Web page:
Those patients whose breast cancers were HER2-amplified were eligible for BCIRG-006 or -007, whereas those whose breast cancers were not HER2-amplified were eligible for BCIRG-005. The BCIRG-006 trial (n = 3222) is a randomized, 3-arm study of adjuvant chemotherapy with or without trastuzumab in patients with HER2-amplified stage I to III breast cancer who were accrued between April 2001 and March 2004.7 Therapy in the control arm was adjuvant anthracycline, cyclophosphamide, and docetaxel (AC-T) with or without hormonal therapy depending on tumor estrogen receptor and progesterone receptor status at site investigator discretion. Therapy in the 2 experimental arms involved trastuzumab with patients randomly assigned to either standard AC-T adjuvant chemotherapy or nonanthracycline chemotherapy with docetaxel and a platinum salt—again, with or without hormonal therapy depending on tumor estrogen receptor and progesterone receptor status. This trial demonstrated significant improvement in DFS for both trastuzumab-containing treatment arms compared with control AC-T adjuvant chemotherapy alone. BCIRG-005 clinical trial (n = 3298) is a randomized study of concurrent (taxotere, adriamycin, and cyclophosphamide) or sequential (AC-T) adjuvant anthracycline-containing chemotherapy in patients with HER2-not-amplified, stage II and III breast cancer who were accrued from August 2000 to February 2003. This trial demonstrated that sequential and combination regimens that incorporated 3 drugs were equally efficacious but differed significantly in toxicity profile.26,28 The BCIRG-007 trial (n = 263), a randomized phase III trial of docetaxel and trastuzumab compared with docetaxel, carboplatin, and trastuzumab in women with HER2-amplified metastatic breast cancer, was screened for HER2 status by FISH concurrently with BCIRG-005 and BCIRG-006. Data for HER2 gene amplification and expression are included in the study20; however, outcome information is not included as this trial had no control, nontrastuzumab treatment arm.27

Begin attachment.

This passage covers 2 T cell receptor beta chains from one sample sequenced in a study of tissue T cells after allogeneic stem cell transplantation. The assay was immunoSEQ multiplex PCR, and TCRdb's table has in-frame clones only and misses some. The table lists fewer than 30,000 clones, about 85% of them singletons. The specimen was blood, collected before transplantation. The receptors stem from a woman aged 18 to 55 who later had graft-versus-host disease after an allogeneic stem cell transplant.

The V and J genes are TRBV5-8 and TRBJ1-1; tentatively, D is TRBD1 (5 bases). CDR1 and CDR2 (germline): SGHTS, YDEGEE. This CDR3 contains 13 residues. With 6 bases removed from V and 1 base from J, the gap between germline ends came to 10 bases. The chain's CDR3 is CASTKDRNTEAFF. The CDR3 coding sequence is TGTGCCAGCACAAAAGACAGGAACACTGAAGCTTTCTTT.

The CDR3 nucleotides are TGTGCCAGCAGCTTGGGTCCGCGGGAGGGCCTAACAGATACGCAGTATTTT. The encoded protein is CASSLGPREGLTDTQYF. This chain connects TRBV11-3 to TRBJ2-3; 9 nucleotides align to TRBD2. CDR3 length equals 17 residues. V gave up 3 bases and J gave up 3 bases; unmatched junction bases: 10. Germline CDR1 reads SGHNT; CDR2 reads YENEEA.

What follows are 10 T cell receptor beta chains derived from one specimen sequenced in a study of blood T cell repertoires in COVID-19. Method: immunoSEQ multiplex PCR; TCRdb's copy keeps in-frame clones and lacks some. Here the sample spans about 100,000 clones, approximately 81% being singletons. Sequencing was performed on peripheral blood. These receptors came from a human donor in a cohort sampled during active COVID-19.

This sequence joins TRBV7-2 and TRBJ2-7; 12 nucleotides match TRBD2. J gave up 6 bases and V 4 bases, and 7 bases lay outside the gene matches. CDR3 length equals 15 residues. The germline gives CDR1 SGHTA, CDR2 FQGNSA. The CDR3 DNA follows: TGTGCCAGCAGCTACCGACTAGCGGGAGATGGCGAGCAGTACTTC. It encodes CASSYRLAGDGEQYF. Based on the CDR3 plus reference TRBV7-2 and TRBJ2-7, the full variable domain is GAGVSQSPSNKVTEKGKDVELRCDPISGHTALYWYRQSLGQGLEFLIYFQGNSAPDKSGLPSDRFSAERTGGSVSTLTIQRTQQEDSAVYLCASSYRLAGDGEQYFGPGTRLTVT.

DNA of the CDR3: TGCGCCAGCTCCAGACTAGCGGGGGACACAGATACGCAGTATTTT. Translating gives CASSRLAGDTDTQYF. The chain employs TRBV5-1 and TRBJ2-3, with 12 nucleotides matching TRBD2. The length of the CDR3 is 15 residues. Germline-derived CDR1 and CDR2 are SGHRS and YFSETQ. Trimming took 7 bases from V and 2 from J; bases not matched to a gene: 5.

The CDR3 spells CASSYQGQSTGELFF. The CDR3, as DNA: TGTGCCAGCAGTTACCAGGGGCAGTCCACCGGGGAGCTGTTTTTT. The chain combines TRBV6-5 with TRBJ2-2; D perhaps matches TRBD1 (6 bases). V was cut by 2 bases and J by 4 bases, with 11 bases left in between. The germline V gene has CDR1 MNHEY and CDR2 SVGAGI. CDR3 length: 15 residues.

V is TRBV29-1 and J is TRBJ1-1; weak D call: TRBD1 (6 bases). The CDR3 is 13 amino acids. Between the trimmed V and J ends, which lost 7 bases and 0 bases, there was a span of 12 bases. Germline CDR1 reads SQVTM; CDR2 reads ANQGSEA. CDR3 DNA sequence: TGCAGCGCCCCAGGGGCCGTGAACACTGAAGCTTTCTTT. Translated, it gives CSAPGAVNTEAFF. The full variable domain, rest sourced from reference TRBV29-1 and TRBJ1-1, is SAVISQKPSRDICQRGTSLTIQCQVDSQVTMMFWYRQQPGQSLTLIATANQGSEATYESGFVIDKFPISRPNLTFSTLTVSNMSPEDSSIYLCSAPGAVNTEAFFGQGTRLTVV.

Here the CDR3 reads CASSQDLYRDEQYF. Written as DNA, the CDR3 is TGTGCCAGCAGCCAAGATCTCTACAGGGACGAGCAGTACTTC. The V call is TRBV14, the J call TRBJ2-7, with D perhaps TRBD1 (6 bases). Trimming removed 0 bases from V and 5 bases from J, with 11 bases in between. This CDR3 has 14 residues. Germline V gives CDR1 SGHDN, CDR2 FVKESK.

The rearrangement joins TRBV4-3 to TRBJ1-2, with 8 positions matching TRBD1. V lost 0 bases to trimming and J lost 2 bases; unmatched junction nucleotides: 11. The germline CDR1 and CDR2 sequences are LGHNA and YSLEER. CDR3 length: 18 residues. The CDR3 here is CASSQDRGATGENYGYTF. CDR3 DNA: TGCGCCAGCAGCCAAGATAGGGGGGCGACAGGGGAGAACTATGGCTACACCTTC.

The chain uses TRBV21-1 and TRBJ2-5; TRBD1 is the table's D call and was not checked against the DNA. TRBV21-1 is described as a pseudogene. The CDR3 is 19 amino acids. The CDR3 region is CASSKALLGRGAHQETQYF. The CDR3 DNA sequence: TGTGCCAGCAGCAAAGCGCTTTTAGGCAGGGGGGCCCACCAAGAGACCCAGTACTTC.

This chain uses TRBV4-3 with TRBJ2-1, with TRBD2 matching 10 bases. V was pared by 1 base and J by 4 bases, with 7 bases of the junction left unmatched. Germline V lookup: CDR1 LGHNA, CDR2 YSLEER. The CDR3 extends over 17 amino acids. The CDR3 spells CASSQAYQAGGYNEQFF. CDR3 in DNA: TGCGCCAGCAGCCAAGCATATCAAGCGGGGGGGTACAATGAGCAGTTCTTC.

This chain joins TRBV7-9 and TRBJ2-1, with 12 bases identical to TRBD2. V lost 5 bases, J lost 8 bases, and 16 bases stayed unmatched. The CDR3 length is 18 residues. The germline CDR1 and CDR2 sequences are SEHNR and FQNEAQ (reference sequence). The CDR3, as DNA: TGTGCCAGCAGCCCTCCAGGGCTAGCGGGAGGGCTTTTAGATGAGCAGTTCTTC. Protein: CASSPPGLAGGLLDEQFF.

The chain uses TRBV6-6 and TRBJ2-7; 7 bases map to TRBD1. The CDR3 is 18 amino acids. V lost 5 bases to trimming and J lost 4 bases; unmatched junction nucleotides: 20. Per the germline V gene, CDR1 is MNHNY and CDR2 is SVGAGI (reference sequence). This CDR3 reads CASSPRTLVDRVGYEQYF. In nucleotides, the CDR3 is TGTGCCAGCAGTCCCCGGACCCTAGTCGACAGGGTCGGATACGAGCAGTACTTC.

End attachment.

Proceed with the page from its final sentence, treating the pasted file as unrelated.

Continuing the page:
We performed analyses of prevalence by FISH group, association with HER2 expression by IHC, and clinical outcomes. We compared the original FDA-approved criteria for HER2 gene amplification with current ASCO-CAP guidelines, assessed the number of cases in each guidelines group, and determined whether or not the new ASCO-CAP FISH testing criteria used to define each of the 5 HER2 FISH groups are correlated with those characteristics already known to be associated with HER2 gene amplification, such as HER2 protein overexpression, poorer clinical outcomes (DFS/OS) in the absence of HER2-targeted therapy, and significant improvement in DFS and OS when such patients are treated with HER2-targeted therapy.